How Average Writers Can Create Highly-Readable Articles

Warhol Diva

You don’t have to be a great writer to turn dull topics into compelling articles. You just have to know what to do.

Exhibit A …

Robert Smith (not the lead singer of The Cure) has some serious programming chops. He’s also a mathematician, so naturally not your ideal candidate when it comes to writing readable and interesting content.

But he proved me wrong last week.

I found his piece in The Daily Digg email of August 23. The headline says it all: “The Wretched Google Interview Experience.”

Since he’s not a professional writer, the writing can be clunky … the chronology confusing … and the mathematical examples arcane.

But who cares. His article was fascinating. Here’s why.

  • Zeal — Robert was irritated by his experience interviewing with Google. And he steered that irritation into his article. Most of us, however, would have simply vented … and been done with it. But zeal alone doesn’t a good rant post make. It has to be sculpted.
  • Story — Robert tells a story … and allows us to think for ourselves about the outcome. Sure, he shares his feelings, but he makes it clear in the first line that he’d prefer his reader to draw their own conclusions. In other words, he respects their intelligence. And he does it with a narrative.
  • Specific details — Robert provides specific details about the interview test examples. He doesn’t say it but his examples amount to proofs. People can use those examples to verify if his story is true. The examples bog down the non-mathematical reader, but it doesn’t matter. The narrative flow — the anticipation of wondering what ultimately happens next — keeps pushing. Besides, understanding the story doesn’t hinge on understanding the examples. And furthermore, his core readers probably do have the background.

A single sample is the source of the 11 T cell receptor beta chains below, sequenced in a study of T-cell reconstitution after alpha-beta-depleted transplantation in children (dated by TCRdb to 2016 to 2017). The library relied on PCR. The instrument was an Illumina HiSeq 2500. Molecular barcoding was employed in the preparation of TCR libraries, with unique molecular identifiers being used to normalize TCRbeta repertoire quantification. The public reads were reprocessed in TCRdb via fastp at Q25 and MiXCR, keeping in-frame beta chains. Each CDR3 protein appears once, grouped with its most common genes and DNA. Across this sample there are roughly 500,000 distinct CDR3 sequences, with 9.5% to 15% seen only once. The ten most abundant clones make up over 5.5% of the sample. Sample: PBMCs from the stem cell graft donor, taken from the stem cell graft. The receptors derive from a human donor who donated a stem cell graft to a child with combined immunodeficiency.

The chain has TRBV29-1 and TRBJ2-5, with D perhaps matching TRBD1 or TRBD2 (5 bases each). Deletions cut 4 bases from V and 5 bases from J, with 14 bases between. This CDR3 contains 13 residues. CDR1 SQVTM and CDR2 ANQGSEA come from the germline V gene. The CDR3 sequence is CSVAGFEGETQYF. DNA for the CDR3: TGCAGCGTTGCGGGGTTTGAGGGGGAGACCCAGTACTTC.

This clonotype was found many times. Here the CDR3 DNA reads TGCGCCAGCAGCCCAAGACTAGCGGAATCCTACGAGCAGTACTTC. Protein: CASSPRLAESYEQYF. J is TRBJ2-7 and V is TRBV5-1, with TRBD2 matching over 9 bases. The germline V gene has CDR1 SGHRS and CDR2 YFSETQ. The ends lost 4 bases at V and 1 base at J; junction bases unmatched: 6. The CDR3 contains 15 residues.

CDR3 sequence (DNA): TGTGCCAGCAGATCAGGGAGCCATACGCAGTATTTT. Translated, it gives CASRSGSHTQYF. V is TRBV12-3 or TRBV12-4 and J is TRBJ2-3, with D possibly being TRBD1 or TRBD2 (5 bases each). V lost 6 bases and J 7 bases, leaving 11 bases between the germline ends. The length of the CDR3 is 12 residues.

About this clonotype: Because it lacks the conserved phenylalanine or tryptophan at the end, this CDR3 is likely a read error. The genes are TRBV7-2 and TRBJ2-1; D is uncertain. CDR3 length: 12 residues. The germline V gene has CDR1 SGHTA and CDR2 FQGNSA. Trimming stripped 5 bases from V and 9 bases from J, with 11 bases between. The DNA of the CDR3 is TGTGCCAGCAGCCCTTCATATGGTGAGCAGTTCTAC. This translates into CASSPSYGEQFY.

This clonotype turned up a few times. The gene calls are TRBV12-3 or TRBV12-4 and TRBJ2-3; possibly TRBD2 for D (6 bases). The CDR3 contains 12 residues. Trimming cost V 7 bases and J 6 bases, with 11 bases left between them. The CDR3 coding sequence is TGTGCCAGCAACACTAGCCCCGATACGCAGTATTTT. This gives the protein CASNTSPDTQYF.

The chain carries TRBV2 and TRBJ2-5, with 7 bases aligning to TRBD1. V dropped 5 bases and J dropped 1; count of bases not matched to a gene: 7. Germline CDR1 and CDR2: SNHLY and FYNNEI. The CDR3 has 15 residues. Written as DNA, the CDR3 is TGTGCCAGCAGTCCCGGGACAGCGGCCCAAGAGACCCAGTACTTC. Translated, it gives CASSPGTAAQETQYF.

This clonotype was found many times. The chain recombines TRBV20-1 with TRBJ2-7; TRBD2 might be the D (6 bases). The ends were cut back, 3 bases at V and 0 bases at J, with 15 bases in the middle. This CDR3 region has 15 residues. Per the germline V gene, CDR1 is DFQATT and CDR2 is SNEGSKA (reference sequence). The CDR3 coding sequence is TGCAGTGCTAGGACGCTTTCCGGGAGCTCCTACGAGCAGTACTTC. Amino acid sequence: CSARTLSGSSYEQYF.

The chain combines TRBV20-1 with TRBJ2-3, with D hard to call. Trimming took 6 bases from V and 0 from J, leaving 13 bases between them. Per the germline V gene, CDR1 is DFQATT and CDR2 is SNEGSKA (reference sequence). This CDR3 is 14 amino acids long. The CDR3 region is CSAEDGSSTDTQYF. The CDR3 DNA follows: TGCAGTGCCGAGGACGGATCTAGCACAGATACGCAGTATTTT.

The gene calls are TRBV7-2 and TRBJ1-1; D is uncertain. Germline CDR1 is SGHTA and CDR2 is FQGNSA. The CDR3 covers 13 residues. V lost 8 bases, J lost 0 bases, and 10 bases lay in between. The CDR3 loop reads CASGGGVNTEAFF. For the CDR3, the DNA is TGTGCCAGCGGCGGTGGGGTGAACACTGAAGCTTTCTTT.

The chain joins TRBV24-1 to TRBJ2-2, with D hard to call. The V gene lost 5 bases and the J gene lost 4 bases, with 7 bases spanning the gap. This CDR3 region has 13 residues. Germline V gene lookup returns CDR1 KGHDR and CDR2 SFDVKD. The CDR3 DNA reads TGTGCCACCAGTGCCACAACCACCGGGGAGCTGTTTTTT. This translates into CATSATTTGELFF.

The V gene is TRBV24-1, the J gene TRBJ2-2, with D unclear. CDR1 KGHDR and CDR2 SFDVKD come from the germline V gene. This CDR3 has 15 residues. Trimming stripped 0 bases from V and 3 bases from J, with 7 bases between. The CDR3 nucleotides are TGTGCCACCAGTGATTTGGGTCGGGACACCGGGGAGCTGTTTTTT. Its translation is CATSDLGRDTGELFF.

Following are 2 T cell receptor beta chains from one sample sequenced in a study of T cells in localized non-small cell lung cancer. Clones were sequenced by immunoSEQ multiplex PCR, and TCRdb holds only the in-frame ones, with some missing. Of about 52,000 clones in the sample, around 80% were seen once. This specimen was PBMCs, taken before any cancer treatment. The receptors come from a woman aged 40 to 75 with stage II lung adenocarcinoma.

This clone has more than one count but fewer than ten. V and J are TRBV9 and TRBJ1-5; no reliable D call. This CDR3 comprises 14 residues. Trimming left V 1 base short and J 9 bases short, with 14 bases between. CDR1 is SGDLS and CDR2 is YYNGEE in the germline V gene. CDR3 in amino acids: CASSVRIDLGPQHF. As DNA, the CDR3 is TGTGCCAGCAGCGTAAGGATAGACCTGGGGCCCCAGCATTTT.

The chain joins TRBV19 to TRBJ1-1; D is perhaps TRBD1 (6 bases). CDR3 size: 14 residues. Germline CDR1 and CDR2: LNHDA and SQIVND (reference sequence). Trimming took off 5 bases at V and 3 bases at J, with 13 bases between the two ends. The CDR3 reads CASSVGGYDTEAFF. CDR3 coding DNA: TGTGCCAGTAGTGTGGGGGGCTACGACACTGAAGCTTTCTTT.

• Conflict — During the story Robert was being courted by other brand name companies. And he let Google know. In other words, this interview process wasn’t occurring in isolation. Companies were competing for Robert. And significant companies extended Robert significant offers … and Robert had to choose between them and Google. It wasn’t easy.

Two reasons why I wanted to point this article out:

1. Unless you are famous, everybody will ignore what you write. You have to give them a reason to listen to your ideas. You need to be clear, concise, and compelling. This is why it won’t hurt — especially if you are an expert — to learn some basic direct copywriting skills.

2. Super busy people don’t have to hire ghost writers. People will forgive your average skills if you learn a few basics like storytelling. We want your passion for your industry … not some mercenary’s faked emotions.

Popularizers of difficult subjects like economics, astronomy, and mathematics understand these two principles. This is why Carl Sagan, Freakonomics, Richard Feynman, and Paul Krugman are household names. They turned abstract concepts into seductive stories.

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